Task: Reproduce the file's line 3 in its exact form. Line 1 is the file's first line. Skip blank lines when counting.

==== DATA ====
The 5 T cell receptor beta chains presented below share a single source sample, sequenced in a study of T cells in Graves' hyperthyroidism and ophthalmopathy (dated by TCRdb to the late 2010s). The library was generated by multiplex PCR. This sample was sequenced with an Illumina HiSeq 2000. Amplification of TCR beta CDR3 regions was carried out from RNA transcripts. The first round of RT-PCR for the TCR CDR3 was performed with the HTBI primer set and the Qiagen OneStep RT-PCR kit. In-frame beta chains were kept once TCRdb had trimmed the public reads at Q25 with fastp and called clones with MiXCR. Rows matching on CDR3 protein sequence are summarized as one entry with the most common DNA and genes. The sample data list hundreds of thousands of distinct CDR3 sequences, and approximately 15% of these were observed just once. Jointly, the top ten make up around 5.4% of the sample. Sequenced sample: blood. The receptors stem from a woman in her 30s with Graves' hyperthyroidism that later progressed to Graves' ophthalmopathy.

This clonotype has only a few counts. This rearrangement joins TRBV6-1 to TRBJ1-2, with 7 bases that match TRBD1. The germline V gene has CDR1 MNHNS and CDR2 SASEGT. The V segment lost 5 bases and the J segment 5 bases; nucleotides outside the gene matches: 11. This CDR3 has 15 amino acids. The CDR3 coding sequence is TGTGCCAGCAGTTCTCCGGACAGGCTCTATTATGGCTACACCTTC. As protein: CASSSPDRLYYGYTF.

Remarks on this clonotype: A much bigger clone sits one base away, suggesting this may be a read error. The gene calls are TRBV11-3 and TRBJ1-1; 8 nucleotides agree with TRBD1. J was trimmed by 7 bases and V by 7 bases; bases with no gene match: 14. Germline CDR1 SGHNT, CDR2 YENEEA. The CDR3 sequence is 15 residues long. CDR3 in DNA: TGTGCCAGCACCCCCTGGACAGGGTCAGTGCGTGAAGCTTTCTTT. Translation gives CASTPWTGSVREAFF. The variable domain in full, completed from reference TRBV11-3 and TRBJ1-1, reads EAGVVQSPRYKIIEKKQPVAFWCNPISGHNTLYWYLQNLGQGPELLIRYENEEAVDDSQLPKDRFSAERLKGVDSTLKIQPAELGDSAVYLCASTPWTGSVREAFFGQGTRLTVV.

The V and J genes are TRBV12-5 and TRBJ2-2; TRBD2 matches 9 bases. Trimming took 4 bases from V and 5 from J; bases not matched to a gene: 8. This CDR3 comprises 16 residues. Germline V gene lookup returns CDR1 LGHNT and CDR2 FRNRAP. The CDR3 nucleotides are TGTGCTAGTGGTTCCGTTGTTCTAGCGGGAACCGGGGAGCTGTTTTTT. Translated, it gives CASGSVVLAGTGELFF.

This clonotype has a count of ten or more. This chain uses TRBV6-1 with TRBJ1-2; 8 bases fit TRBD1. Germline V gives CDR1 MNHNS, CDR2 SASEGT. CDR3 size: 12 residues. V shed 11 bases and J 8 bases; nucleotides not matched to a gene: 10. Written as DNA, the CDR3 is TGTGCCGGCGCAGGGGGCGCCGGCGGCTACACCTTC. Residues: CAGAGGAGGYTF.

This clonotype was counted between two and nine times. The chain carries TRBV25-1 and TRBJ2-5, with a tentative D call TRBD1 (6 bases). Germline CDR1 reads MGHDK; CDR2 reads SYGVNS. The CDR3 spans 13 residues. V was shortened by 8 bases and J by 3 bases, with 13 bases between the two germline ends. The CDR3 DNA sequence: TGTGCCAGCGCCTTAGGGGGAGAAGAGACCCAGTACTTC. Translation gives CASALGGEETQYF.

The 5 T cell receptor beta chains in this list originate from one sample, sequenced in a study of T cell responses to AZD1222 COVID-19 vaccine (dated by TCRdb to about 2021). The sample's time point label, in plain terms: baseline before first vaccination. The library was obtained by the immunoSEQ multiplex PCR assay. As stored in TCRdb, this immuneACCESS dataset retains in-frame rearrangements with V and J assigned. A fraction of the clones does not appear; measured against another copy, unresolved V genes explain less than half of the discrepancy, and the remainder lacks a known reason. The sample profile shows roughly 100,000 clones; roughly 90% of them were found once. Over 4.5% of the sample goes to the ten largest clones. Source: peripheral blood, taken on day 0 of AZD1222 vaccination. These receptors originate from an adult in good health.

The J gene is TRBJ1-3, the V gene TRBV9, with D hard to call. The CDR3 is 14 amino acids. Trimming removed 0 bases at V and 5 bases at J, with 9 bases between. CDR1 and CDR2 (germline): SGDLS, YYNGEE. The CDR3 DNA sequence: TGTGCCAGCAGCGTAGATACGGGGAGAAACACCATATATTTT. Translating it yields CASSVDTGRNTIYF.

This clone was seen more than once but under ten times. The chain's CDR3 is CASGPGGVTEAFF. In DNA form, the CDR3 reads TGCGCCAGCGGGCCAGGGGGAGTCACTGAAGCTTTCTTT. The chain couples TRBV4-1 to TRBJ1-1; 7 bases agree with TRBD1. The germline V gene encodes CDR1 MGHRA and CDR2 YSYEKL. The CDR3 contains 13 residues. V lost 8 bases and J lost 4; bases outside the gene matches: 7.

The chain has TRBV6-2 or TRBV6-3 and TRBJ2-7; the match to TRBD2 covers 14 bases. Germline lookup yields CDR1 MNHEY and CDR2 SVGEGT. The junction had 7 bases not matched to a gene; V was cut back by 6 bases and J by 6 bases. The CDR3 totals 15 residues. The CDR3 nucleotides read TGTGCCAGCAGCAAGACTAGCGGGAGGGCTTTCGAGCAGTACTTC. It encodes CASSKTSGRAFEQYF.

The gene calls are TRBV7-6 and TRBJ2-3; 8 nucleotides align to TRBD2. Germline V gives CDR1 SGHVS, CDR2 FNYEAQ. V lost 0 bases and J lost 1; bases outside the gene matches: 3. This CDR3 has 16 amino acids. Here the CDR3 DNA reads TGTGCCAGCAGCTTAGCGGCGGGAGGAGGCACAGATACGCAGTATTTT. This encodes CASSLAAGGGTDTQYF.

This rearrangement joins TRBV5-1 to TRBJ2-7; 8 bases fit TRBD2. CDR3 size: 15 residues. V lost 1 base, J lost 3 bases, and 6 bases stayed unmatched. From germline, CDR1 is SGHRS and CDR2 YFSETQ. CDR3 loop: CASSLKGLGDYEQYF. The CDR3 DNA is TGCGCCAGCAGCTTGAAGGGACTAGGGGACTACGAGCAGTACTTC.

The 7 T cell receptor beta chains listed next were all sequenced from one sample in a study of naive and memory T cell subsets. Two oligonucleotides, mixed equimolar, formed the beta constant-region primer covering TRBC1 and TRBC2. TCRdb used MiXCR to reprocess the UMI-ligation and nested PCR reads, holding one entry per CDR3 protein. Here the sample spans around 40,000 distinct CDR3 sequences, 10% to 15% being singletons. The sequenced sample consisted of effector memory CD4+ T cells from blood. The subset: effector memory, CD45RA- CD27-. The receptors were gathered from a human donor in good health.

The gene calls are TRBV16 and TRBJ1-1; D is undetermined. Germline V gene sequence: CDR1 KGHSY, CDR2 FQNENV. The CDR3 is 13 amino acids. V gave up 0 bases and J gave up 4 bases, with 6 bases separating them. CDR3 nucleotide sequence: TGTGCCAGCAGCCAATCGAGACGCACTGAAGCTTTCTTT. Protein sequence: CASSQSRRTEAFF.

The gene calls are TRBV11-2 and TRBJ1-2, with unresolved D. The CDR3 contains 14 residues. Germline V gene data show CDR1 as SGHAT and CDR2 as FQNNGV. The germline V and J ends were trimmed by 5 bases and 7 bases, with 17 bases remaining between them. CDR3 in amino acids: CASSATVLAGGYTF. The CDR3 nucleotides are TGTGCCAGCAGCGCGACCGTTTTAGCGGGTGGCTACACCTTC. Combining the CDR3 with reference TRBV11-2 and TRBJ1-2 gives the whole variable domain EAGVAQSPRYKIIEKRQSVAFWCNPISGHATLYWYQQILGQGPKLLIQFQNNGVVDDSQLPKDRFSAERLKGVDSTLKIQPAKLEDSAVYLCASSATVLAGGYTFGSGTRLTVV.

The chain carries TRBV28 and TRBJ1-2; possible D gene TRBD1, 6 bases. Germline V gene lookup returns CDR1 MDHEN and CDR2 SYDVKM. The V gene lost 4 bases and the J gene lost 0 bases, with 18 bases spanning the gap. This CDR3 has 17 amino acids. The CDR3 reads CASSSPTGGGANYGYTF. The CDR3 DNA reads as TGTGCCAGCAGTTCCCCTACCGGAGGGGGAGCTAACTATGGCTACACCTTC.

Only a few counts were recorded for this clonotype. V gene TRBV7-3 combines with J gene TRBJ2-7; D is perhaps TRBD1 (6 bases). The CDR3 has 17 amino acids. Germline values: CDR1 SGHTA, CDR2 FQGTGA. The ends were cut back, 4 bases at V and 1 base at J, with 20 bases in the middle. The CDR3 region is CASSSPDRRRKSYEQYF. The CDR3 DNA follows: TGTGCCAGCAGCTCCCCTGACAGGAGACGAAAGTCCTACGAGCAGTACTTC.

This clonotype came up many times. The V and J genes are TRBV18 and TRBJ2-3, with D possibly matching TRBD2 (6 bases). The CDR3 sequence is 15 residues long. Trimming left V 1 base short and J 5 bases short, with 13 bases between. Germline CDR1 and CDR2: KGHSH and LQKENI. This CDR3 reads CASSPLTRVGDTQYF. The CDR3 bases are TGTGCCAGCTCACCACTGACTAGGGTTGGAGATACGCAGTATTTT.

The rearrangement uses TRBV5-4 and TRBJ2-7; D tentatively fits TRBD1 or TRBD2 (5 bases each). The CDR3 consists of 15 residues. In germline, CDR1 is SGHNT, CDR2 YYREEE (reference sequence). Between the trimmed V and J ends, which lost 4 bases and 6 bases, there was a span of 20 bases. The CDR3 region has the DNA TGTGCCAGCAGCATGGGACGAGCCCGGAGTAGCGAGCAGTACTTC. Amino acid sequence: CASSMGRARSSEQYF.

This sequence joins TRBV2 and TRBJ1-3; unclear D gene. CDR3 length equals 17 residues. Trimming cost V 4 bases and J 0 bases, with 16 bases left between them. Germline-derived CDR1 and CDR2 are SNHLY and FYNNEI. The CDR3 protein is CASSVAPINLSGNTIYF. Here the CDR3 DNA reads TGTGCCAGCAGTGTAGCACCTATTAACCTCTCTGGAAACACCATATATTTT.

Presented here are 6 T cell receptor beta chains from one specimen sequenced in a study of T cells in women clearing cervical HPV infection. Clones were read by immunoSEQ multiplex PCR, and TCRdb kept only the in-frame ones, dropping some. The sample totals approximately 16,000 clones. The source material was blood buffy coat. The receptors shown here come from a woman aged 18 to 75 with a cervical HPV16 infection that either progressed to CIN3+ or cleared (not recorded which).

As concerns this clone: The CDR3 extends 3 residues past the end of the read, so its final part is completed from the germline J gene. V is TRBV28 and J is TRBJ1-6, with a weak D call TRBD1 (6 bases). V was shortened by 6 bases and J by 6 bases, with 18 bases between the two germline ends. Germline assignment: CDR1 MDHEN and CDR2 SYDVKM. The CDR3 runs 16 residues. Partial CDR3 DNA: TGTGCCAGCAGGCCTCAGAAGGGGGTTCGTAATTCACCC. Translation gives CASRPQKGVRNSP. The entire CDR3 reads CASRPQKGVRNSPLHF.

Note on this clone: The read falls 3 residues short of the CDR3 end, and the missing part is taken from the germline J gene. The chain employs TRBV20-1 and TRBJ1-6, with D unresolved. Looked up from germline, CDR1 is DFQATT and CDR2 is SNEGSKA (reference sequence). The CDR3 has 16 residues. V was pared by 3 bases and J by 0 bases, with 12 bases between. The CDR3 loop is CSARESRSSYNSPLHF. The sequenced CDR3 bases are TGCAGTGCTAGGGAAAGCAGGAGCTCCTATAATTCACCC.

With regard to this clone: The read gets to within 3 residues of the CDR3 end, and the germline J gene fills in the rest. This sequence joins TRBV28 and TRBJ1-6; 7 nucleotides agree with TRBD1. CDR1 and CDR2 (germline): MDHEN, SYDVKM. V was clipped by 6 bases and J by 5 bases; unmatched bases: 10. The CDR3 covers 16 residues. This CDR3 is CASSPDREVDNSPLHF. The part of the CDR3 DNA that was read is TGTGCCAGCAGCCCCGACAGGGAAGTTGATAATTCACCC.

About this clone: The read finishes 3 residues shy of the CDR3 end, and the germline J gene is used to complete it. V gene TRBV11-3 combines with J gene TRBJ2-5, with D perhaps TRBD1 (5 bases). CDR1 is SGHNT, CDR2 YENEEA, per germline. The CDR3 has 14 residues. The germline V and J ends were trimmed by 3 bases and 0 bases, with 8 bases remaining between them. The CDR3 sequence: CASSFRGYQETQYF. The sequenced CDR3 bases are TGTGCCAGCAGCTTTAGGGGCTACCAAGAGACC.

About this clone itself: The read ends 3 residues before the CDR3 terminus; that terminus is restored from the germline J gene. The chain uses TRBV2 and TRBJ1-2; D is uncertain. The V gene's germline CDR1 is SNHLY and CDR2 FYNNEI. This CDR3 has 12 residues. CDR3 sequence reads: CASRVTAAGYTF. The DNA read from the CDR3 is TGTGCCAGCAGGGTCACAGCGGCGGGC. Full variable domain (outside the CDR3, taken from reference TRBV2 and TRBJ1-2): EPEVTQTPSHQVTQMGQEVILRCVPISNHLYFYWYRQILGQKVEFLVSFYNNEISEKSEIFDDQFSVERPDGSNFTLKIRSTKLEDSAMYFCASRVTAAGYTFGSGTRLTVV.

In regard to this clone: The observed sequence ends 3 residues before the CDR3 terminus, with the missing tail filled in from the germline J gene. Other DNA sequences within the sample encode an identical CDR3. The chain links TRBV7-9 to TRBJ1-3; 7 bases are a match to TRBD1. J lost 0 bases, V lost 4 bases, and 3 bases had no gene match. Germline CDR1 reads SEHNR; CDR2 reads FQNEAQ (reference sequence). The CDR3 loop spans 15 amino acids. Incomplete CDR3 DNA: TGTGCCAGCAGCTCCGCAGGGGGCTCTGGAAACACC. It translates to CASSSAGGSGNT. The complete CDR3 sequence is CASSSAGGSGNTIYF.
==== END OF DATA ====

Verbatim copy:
Remarks on this clonotype: A much bigger clone sits one base away, suggesting this may be a read error. The gene calls are TRBV11-3 and TRBJ1-1; 8 nucleotides agree with TRBD1. J was trimmed by 7 bases and V by 7 bases; bases with no gene match: 14. Germline CDR1 SGHNT, CDR2 YENEEA. The CDR3 sequence is 15 residues long. CDR3 in DNA: TGTGCCAGCACCCCCTGGACAGGGTCAGTGCGTGAAGCTTTCTTT. Translation gives CASTPWTGSVREAFF. The variable domain in full, completed from reference TRBV11-3 and TRBJ1-1, reads EAGVVQSPRYKIIEKKQPVAFWCNPISGHNTLYWYLQNLGQGPELLIRYENEEAVDDSQLPKDRFSAERLKGVDSTLKIQPAELGDSAVYLCASTPWTGSVREAFFGQGTRLTVV.